Meier used to be a security analyst on Wall Street. He tells me that when we talk about the security used to protect the banking system, the kind of situation where a mobile phone can be used to journal $100,000 from one bank to another bank, what we’re really talking about is the inter-bank wire transfer system.
The wire transfer system is a massive network between banking institutions facilitating the kinds of transactions that keep the economy working. The key to the global banking system, according to Meier, is the interconnected nature of the banks on this network. It’s the beaming of money across this network, he says, that allowed the Federal Reserve to stop the global banking industry from going completely insolvent in 2009.
“It’s the beaming of the money that needs to be protected. Not the money itself.” he says. “If a rogue entity – a hacker – gets access to that wire transfer network: he can shut down the entire banking system. And guess what happens when you shut down the entire banking system?
Everything gets shut down.”
At this point, the picture is clear. In the realm of biometric mCommerce there is a balance between convenience and security, and on each side of that scale sit payments and banking respectively.
“JP Morgan will never allow any high value transaction to be secured by technology that is not absolutely, flawlessly perfect, because it’s a matter of a security, not a matter of convenience.”
That’s the true promise of biometrics: security. The use case in finance right now is convenience, and that’s why at this point in time making hundred thousand dollar transactions via phone is simple not possible. But things are changing.
“I like to say that the biometric industry is going to roll out at the speed of the evolution of the underlying hardware,” says Meier.
“In 2007 I said, ‘Guys quit catering to the military because the big market is out there in mobile commerce. That’s the brass ring. That’s the golden chalice. If you can put a platform out there that my wife and kids care about, then suddenly you’re talking about something really big: changing the way people live their lives.’”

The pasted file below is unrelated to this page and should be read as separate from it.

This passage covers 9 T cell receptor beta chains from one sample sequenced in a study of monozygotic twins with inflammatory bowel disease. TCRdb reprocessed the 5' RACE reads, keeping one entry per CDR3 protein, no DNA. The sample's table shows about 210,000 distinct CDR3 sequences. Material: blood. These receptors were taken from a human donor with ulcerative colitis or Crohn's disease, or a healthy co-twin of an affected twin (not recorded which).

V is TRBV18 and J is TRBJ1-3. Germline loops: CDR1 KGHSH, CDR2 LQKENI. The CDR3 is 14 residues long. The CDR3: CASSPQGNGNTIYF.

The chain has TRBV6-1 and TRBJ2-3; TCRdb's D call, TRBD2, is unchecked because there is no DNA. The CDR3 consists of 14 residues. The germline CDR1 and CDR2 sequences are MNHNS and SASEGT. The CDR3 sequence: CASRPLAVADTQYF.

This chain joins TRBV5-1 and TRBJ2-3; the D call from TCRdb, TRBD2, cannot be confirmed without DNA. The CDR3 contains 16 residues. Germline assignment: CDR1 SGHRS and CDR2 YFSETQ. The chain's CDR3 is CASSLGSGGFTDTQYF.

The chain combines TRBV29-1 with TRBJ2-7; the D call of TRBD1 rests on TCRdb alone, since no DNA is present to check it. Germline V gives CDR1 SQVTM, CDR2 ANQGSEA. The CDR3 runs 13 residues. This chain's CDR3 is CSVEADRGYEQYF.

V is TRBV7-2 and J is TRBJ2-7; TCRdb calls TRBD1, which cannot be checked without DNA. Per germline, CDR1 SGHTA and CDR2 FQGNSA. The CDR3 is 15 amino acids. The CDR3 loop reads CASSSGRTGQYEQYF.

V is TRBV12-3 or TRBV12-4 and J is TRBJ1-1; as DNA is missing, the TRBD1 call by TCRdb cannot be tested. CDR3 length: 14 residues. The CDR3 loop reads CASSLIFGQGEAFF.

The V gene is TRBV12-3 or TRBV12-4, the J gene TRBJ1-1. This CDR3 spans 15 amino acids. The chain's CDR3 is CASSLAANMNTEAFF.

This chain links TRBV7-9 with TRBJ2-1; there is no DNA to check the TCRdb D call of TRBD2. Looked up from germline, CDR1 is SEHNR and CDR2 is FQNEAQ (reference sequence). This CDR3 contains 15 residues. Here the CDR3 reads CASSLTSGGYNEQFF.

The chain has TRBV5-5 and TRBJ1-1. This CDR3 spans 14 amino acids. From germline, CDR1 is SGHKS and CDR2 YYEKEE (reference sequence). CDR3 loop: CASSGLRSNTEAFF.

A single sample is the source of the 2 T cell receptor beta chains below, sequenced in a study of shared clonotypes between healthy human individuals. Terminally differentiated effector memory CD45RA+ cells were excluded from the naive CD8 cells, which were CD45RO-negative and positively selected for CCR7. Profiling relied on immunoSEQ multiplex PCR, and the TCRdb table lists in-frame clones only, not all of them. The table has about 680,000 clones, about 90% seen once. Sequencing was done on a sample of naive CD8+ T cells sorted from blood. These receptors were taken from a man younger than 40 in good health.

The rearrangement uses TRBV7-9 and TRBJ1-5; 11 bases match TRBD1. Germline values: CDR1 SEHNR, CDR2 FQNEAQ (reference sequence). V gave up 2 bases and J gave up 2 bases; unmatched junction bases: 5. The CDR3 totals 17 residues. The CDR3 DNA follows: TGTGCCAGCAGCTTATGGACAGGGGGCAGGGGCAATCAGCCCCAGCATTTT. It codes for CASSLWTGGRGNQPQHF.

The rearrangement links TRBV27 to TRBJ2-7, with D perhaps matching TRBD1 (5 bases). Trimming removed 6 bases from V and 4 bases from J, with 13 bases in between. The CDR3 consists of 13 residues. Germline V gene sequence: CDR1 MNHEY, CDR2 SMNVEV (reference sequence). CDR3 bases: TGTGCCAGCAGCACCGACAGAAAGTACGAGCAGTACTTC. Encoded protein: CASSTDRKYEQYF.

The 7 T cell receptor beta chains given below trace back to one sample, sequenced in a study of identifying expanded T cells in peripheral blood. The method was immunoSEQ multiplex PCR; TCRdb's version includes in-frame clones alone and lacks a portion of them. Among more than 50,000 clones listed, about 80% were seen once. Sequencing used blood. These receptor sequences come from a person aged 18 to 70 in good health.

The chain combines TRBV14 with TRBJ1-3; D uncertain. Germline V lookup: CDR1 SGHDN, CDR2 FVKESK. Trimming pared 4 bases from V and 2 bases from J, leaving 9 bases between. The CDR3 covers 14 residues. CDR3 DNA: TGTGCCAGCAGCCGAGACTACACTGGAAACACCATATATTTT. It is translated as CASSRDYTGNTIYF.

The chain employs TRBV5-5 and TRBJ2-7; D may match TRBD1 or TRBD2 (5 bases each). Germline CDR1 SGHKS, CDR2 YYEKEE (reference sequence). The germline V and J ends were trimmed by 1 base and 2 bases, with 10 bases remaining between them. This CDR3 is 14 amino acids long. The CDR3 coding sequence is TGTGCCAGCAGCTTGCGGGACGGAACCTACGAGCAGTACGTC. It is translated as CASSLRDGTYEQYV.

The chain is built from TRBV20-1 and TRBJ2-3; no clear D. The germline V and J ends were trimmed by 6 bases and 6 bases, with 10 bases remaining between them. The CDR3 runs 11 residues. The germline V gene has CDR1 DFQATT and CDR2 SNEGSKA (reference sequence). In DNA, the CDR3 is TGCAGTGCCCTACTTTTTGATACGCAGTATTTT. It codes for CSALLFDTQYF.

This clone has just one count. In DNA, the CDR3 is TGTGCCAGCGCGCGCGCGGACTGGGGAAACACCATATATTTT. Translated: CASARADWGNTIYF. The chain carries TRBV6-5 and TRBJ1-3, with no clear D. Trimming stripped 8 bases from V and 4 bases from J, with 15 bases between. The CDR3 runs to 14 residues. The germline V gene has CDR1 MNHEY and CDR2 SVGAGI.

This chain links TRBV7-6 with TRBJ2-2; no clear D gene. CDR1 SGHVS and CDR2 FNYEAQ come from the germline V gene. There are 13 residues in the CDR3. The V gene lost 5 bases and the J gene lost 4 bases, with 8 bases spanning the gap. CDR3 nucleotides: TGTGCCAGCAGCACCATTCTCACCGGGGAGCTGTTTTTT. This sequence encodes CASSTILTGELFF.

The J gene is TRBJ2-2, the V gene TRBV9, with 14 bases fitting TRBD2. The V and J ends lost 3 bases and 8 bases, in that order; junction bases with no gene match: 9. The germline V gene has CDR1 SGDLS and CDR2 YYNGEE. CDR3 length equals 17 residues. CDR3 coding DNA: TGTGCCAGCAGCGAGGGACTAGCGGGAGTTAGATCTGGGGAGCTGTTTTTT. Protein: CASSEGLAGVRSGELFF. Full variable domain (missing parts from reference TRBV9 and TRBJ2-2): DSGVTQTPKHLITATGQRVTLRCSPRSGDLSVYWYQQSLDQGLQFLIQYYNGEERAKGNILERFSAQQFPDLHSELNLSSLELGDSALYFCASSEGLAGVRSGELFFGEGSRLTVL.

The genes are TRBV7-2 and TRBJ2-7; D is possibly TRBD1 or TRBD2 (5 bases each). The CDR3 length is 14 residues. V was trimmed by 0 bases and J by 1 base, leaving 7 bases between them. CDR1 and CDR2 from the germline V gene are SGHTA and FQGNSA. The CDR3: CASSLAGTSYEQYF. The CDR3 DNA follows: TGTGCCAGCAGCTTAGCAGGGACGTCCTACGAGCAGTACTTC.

This, according to Meier, is where we are now.
“We’re at that inflection point. Now, the inflection point might span several years, so people need to think about this not the way Silicon Valley and Wall Street think about it. Wall Street thinks about it in terms of quarters – every three months – and it just doesn’t happen that way. But the reality is that we are there now. The industry has got a foothold.”
“There is a use case for biometrics and the use case is that: nothing else we’re using is working.”
Bringing up the example of the recent hacking incident involving Target to illustrate his point, Meier he continues: “What’s happening is that the value of the frauds are finally outweighing the cost of implementing something more secure. And that’s where we are. And that’s exciting to me because it means our industry is happening. Now’s the time to get involved with biometrics.”
Stay posted to Mobile ID World as we bring you part two of our interview with Jay Meier, VP of Corporate Development at BIO-key. Next time the conversation will turn to what needs to be done to achieve the biometric promise.